Frist Filibuster Flip-Flop Vote Uncertain

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Senate Majority Leader Bill Frist (search) wants to change the way the Senate ends debate on nominees in order to jumpstart confirmations of some of President Bush's long-stalled judicial picks.

However, when a vote may come on the plan is anybody's guess.

Frist, R-Tenn., has proposed a resolution that would gradually reduce the number of votes needed for the Senate to reach cloture -- or limit discussion -- from 60 to 51 during debate on nominations. Saying the rules need to change with the times, Frist said that "a problem has emerged and there is an announced threat it will spread."

"If we do not fix it now, filibustering (search) nominations will become a new Senate tradition," Frist said last month.

But Democrats say the system isn't broken so it shouldn't be fixed, and some congressional experts agree that changing the rules will be a laborious process.

"In the Senate, usually you need a supermajority to get most anything done -- it's hard to do things by a strict party line vote unless your party has a strong majority," said Don Ritchie, associate Senate historian. "It gets frustrating and the Senate is a frustrating institution when people are looking for ways to revise the rules."

Democrats have so far successfully blocked confirmation of two of Bush's federal court nominees -- Miguel Estrada (search) and Priscilla Owen (search), using the filibuster. On Wednesday, Senate Judiciary Committee Republicans pushed through the nomination of Alabama Attorney General Bill Pryor for an appeals court seat.

Democrats are considering a filibuster against Pryor's nomination. Panel member Charles Schumer, D-N.Y., said the Republicans' forcing the nomination through the committee made it easier for Democrats to justify a filibuster.

That's just what the Committee for Justice -- established to promote the president's court picks -- wants to hear.

Though the group says allowing the judicial nomination process to be hijacked "is an incredibly dangerous precedent," executive director Sean Rushton said that Democratic filibusters may help the GOP in the long run.

"We think it's important to give the Democrats every opportunity possible to publicly obstruct, because we think that, over the long term, that's a negative for them and their party," Rushton said. "We would like to see as many filibusters accumulate on judicial nominees this summer as possible."

With two, and now possibly three, nominees facing an intractable situation on the floor, the Republican-led Senate Rules Committee approved Frist's resolution last month. But getting it to the floor may be a problem.

"It is undetermined yet as to when it will move on to the floor," Frist spokesman Nick Smith told "We are continuing to talk with other members from both parties to gain support."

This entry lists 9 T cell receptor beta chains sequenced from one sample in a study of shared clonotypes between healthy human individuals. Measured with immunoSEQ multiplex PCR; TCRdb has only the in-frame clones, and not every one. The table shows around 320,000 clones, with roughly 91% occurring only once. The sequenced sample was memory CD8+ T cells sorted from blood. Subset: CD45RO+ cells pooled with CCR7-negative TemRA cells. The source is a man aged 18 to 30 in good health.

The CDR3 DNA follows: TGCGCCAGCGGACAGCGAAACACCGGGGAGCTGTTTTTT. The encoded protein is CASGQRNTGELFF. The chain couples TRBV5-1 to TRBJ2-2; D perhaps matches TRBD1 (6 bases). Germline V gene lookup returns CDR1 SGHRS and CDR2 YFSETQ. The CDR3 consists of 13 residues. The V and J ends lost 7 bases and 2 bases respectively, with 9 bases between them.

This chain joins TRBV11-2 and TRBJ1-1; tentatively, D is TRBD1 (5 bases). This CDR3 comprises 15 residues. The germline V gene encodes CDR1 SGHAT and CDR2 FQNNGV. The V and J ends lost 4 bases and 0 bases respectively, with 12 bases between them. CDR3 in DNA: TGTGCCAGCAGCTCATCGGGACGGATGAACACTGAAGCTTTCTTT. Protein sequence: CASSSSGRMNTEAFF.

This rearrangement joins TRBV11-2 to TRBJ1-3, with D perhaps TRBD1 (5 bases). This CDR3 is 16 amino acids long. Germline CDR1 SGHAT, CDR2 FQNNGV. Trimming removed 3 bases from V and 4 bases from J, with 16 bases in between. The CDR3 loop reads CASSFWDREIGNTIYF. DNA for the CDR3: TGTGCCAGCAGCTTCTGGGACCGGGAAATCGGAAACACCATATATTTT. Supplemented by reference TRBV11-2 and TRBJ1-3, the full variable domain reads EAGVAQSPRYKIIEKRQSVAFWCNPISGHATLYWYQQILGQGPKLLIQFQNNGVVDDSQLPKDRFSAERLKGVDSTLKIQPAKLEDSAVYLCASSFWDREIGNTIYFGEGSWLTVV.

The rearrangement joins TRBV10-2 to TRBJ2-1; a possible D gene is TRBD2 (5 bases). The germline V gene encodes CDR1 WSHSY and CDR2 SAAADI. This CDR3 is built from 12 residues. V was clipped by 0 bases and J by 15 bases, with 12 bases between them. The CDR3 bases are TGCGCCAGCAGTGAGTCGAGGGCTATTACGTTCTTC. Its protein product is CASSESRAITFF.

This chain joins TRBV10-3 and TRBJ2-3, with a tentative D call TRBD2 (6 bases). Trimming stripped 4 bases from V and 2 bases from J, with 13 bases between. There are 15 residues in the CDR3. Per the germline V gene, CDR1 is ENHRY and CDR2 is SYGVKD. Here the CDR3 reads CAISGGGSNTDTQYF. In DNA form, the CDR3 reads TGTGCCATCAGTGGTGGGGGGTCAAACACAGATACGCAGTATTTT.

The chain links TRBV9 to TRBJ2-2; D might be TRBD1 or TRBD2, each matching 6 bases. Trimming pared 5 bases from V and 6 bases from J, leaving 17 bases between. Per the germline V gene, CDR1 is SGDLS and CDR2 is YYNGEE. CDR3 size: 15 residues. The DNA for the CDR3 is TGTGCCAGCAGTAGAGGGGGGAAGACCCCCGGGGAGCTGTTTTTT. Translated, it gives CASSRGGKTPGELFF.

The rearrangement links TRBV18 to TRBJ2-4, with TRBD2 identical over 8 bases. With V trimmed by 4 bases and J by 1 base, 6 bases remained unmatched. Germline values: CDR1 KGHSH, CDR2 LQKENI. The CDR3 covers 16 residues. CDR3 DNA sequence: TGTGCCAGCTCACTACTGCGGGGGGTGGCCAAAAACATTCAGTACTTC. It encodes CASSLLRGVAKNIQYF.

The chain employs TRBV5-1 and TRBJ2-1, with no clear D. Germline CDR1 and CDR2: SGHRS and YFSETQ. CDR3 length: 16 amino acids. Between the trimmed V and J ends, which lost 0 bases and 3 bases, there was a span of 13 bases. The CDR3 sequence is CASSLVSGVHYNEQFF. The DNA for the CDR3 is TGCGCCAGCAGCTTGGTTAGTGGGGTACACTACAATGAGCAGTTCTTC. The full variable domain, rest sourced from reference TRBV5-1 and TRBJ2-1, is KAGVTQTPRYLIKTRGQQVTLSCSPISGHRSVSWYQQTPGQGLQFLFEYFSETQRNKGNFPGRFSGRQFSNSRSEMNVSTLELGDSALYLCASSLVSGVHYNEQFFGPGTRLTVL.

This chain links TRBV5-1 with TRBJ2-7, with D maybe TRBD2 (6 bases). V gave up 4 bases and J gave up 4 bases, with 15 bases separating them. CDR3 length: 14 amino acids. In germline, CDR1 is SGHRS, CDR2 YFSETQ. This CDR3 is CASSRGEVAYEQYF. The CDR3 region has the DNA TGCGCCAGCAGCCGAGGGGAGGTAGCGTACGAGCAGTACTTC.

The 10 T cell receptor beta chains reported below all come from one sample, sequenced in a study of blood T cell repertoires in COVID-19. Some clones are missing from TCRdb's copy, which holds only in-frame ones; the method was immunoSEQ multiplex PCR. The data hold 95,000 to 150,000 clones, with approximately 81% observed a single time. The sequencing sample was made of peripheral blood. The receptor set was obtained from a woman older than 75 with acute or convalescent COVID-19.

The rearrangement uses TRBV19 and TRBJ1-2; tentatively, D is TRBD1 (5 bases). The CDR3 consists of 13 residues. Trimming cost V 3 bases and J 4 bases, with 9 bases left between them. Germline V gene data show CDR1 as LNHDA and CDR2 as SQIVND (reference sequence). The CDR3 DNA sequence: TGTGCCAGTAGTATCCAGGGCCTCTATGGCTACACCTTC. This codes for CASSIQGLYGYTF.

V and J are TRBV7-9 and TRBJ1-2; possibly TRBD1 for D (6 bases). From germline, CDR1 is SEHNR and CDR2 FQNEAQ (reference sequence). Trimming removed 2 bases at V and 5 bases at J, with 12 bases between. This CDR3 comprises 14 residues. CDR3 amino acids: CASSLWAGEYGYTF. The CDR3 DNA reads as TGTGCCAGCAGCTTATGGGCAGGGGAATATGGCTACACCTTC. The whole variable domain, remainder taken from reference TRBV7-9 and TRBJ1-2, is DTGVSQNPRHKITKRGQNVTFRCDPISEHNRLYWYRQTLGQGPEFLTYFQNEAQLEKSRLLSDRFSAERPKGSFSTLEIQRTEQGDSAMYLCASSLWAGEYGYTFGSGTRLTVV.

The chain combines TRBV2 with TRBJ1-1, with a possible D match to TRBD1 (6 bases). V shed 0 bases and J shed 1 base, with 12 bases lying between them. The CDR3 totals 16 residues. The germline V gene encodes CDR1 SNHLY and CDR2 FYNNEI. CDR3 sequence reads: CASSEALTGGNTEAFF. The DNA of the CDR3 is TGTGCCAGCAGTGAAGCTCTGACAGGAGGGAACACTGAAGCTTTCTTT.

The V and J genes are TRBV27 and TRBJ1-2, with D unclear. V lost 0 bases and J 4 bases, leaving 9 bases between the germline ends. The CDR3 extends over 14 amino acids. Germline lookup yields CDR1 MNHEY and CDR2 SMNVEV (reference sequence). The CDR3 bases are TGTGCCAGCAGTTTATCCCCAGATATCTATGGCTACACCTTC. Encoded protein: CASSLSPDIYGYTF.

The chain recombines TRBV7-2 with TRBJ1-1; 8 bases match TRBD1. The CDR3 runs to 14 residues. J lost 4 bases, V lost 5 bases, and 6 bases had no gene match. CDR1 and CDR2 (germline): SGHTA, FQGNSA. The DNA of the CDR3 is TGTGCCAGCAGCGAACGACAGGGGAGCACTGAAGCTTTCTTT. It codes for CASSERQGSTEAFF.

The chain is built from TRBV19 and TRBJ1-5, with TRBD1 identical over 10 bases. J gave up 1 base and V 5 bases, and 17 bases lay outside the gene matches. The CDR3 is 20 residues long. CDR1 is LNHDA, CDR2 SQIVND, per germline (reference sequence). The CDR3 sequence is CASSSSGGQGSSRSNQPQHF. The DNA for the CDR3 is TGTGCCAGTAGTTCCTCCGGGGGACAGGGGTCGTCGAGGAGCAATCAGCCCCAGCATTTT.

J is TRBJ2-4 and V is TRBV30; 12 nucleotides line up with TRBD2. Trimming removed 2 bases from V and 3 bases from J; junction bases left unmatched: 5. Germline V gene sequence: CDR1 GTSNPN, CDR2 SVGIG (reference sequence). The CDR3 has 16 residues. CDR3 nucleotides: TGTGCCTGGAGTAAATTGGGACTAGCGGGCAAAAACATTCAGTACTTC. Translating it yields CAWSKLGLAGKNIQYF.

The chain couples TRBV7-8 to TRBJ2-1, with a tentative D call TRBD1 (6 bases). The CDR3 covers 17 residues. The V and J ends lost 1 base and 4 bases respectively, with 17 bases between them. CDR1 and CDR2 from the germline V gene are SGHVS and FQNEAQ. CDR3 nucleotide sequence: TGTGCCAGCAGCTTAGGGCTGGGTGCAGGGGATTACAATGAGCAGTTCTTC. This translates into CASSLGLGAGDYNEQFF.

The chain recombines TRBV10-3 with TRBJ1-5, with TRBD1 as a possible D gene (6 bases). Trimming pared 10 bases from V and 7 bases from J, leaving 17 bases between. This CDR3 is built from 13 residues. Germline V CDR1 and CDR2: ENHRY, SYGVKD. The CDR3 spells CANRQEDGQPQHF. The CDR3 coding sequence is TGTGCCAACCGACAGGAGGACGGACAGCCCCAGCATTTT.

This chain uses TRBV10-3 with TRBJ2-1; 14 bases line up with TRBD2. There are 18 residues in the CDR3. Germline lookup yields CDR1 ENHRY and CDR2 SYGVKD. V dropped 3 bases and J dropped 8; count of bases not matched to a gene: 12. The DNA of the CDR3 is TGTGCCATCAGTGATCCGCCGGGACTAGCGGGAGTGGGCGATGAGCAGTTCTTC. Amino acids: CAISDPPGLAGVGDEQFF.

Frist needs unanimous consent by senators to bring debate to the floor. If anyone objects, that would launch another likely filibuster to avoid a vote on the resolution.

In order to beat that filibuster, Frist would need three-fifths of the Senate -- or 60 votes -- to end debate, just as he would on an attempt to end debate on the nominees. But even if Frist got those 60 votes, the rules change would require two-thirds, or 67 votes, more than the simple majority that would be needed for a vote on the nominees.

Senate Minority Leader Tom Daschle has said he doesn't think the votes are there even to support debate.

"Our feelings are that it's completely unnecessary and it's little more than a political stunt," said Daschle spokesman Joe Trahern. "Sen. Daschle feels there's no reason to fix a system that isn't broken."

Many Republicans have also said they are uncertain about supporting a rule change, fearing that it may come back to haunt them when they're ever again in the minority.

Analysts say Frist could employ the so-called "nuclear option," in which the GOP invokes the right of the majority to determine the Senate rules and asks the chamber's chair to call for a simple majority vote to end the filibuster on judicial nominees.

The nuclear option is a heavy-handed tactic that has rarely been used. Democrats employed it successfully in 1975, when they wanted to reduce the number of votes needed for cloture from two-thirds to three-fifths of the Senate.

"It's not a minor option -- it could be a very disruptive option," Ritchie said. "The leadership would have to weigh whether that's the option they want to take."

By using the nuclear option, Republicans could end up stalling other items on the legislative to-do list, such as Medicare (search) reform.

"I think the consensus is, if and when one of those gets put forward … it could substantively shut down the Senate," Rushton said. But, he added, lawmakers shouldn't fear using that option. Instead, they should "make sure it happens at a time that makes sense."